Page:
A few years ago I wrote a column and received a few affirmatives on last lines of poems and the impact they can have. So what about first lines? What are their primary functions, secondary functions, and what are some brilliant illustrations thereof?
The primary function, it would seem, is to grab the attention of the reader like an alarm or a shark bite or a first kiss. Through either a stunning image, situation, or simply an extraordinarily lovely rhythm or set of internal felicities, the opening line of a poem galvanizes the reader’s attention.
Secondary functions might be to set the overall mood or theme of the poem, to establish the metrical pattern – i.e., three, four, five beats to the line, and/or to introduce an image that will have overtones throughout the poem.
I think, for example, of line one of Shakespeare’s Sonnet number 30 that begins: “When to the sessions of sweet silent thought…” wherein the poet has immediately achieved all the possibilities mentioned above. It captures our attention with its beauty and its portent of what is to come. What, we wonder, happens in those moments of privacy, quiet, and reflection? What will the poet be realizing? In addition, we learn that the poem is to be set in pentameter (five beats to the line), though in this case the first line offers us an irregular series of five stresses, and its iambic pattern only emerges in the next few lines.
Sometimes the opening line is an extension of the poem’s title and, hence, works in tandem with it. For example, William Butler Yeats’ poem “1919” begins with this line: “Many ingenious lovely things are gone…” which, of course, causes us to inquire, “Well, what things are gone in this post World War I world?” Again, a pentameter pattern is established.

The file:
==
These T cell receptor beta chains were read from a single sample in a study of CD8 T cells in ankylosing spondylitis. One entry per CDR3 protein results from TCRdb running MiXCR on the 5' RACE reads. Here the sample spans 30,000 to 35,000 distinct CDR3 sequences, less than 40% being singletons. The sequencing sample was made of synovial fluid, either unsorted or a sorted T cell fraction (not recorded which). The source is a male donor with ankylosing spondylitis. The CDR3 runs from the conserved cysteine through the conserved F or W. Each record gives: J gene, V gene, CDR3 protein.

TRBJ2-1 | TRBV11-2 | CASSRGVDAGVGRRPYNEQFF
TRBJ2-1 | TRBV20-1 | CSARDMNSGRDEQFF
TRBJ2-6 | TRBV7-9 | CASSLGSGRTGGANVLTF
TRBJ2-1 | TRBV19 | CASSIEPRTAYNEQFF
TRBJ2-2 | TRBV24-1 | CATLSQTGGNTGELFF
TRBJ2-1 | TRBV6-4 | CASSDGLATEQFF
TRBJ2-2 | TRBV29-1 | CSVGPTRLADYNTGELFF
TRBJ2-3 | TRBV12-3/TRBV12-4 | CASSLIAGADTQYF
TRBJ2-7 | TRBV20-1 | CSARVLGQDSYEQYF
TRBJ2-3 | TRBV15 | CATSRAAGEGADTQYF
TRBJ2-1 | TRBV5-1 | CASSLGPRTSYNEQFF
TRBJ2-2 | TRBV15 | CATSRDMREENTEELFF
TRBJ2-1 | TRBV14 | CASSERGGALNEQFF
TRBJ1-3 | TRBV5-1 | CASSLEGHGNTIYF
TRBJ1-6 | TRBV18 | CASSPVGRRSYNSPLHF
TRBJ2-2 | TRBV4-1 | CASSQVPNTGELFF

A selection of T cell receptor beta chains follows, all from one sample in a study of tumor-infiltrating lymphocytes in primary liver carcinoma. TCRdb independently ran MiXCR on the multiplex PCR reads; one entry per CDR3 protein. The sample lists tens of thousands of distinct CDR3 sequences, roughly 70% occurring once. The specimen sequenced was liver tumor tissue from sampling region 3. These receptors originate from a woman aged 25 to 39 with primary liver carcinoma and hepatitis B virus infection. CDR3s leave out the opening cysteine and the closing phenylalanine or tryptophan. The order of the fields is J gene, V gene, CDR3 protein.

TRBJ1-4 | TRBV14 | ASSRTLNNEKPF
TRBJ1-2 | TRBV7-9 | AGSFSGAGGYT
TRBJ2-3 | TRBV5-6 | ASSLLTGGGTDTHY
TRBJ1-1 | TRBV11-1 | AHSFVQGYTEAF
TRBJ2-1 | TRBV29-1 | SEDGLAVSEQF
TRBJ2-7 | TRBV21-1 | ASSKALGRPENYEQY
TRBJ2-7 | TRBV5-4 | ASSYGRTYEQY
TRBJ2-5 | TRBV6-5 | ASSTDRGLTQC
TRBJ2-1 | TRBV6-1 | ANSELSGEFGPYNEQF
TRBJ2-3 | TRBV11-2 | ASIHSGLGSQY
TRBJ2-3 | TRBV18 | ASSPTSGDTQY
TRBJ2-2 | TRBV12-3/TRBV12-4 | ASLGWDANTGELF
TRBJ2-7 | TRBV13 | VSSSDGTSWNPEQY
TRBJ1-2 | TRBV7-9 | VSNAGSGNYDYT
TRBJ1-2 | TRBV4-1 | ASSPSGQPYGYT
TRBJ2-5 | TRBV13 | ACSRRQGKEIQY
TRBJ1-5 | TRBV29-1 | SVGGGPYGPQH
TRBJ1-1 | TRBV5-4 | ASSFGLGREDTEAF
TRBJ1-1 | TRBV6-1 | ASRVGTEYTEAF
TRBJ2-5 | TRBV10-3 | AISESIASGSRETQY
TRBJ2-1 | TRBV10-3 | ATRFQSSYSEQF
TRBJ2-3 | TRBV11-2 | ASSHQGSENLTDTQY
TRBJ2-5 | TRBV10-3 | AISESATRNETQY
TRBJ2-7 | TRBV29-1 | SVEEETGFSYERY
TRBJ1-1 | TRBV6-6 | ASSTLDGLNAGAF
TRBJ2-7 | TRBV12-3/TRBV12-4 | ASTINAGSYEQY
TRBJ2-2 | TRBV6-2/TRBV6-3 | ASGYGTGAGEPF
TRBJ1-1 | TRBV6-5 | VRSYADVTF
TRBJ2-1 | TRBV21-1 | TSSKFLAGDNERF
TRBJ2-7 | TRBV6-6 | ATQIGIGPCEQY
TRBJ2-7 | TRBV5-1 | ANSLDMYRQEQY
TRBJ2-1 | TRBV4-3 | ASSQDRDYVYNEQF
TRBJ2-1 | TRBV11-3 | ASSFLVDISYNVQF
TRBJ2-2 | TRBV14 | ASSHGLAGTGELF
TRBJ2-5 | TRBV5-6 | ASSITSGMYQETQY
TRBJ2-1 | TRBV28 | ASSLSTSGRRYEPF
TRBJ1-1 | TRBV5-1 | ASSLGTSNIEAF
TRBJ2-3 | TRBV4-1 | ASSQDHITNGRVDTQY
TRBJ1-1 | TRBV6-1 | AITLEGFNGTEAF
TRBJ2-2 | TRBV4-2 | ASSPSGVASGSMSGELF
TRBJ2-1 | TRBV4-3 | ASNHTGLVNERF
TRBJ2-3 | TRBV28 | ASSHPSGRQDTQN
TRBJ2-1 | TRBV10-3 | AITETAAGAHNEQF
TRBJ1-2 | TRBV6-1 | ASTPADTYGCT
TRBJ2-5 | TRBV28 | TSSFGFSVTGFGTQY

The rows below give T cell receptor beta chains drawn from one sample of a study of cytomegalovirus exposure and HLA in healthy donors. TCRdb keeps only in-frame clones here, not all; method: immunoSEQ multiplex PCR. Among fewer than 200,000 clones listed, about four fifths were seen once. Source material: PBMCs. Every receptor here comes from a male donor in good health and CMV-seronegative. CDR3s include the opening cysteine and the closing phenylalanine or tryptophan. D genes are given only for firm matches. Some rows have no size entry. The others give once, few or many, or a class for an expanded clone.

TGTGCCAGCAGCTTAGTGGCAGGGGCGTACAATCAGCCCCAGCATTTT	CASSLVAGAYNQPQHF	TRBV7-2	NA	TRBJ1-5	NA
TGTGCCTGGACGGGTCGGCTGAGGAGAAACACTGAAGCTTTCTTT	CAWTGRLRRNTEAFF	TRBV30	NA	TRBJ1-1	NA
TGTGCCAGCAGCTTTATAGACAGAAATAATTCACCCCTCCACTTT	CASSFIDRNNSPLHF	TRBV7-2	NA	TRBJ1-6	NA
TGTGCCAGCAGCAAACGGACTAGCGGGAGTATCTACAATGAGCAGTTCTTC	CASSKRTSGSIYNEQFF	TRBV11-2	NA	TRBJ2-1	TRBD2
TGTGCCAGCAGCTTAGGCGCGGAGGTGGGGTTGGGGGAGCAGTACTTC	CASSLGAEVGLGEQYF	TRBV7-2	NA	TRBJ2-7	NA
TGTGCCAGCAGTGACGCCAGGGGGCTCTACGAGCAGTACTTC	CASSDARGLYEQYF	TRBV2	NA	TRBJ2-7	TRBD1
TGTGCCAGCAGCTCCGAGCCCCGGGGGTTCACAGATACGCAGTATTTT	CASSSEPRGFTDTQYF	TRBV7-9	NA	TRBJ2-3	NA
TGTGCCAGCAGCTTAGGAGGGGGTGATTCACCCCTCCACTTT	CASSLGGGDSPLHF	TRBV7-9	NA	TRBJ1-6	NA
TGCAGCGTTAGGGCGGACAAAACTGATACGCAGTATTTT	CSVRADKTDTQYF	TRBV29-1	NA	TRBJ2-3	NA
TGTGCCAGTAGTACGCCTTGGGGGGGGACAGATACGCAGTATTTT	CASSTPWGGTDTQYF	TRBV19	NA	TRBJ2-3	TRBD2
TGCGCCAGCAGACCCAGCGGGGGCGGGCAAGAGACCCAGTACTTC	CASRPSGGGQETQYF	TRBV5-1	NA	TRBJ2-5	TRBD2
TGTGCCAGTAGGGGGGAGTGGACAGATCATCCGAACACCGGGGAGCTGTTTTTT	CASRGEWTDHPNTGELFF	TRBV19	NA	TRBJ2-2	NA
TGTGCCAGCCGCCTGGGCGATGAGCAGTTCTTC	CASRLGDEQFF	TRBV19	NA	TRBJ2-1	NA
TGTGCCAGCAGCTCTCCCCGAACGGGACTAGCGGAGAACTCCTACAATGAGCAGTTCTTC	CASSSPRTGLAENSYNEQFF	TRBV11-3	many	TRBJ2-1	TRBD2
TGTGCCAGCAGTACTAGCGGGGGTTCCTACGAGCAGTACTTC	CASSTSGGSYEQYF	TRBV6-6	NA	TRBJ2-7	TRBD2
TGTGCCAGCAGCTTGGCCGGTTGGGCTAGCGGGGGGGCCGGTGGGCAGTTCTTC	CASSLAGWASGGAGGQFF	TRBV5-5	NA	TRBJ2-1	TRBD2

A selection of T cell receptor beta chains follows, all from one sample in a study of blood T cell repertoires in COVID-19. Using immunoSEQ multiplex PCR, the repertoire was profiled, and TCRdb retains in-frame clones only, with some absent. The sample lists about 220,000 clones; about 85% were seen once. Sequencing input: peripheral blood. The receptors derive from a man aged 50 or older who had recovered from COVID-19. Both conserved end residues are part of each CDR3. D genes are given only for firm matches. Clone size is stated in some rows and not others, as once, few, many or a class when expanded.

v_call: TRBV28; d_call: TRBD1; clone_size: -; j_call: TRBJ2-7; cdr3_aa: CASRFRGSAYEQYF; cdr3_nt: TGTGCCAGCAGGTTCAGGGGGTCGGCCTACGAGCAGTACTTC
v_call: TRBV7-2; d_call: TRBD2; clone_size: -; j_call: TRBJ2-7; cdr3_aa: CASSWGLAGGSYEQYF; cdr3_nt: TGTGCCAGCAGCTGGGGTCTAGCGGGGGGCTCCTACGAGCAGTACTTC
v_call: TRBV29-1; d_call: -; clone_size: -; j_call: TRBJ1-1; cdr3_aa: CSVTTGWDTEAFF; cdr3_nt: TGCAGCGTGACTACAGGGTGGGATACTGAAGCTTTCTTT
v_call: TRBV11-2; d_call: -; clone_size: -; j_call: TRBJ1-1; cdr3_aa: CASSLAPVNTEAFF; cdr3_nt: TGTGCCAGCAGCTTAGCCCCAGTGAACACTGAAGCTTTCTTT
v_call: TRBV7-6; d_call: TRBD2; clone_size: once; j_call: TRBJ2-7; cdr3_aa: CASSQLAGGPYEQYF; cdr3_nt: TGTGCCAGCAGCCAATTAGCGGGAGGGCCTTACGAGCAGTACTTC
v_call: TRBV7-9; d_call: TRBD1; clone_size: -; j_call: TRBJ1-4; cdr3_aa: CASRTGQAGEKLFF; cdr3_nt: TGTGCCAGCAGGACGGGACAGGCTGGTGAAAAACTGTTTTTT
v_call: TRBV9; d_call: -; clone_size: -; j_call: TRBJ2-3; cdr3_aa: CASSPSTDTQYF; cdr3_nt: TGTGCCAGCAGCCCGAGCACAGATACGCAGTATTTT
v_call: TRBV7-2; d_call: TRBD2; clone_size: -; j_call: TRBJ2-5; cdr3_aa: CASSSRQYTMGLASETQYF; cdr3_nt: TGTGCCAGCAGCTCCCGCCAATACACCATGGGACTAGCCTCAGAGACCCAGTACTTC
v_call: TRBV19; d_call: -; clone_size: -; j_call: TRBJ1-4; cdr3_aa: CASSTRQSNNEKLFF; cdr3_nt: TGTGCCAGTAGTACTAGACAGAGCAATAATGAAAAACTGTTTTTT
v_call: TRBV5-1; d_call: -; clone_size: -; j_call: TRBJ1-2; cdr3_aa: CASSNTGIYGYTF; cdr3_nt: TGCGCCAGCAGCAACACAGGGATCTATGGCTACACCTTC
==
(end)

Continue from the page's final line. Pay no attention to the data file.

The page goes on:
Or, for violent, attention-grabbing first lines, consider Ezra Pound’s “Sestina Altaforte” – the first line: “Damn it all! All this our south stinks peace.” Hard not to want to find out where this line is going.
Or, consider this first line of a poem of the same title by Walt Whitman for sheer beauty: “When lilacs last in the dooryard bloomed.” The alteration of syntactic normalcy being part of its genius: not bloomed in the dooryard but “…in the dooryard bloomed.”
Robert Frost was another great genius of first lines – there are so many, in fact, one almost expects such magnificence:
“Something there is that doesn’t love a wall…”
“I found a dimpled spider, fat and white…”
“Two roads diverged in a yellow wood…”
“Out of the mud two strangers came…”
“Whose woods these are I think I know…”
And on and on. Each achieving almost all that great first lines are capable of achieving.
Of course, many first lines are superb only in the retro-perspective of their being part of a great poem. A wonderful opening line will quickly pale if the rest of the poem is flat or inept. So that T.S. Eliot’s “Let us go then you and I” becomes a great line as J. Alfred Prufrock and the “you,” the reader, go on his 20th century journey with him. And along with him, this “you” and the “I” become “we” in the last line – “Till human voices wake us, and we drown.” And, likewise, his “April is the cruelest month breeding…” achieves its unforgettable status only as we travel through “The Waste Land” to our final benediction: “Shantih, Shantih, Shantih.”
On a less formidable note, Dylan Thomas created, I believe, one of the most sensual and goose-flesh producing opening lines (the title of the poem) with his: “If I were tickled by the rub of love…” Notice the wonderful assonance of the ‘i’ sounds and the more earthy internal rhyme in rub and love. Furthermore, who would not want to read to the end of a poem with such a beginning to see how the “if” clause is resolved?
So, first lines call upon us to do what Richard Wilbur says in the opening line of his poem “Praise in Summer:” “Obscurely yet most surely called to praise…”
To praise. Perhaps that is our ultimate reason for being here.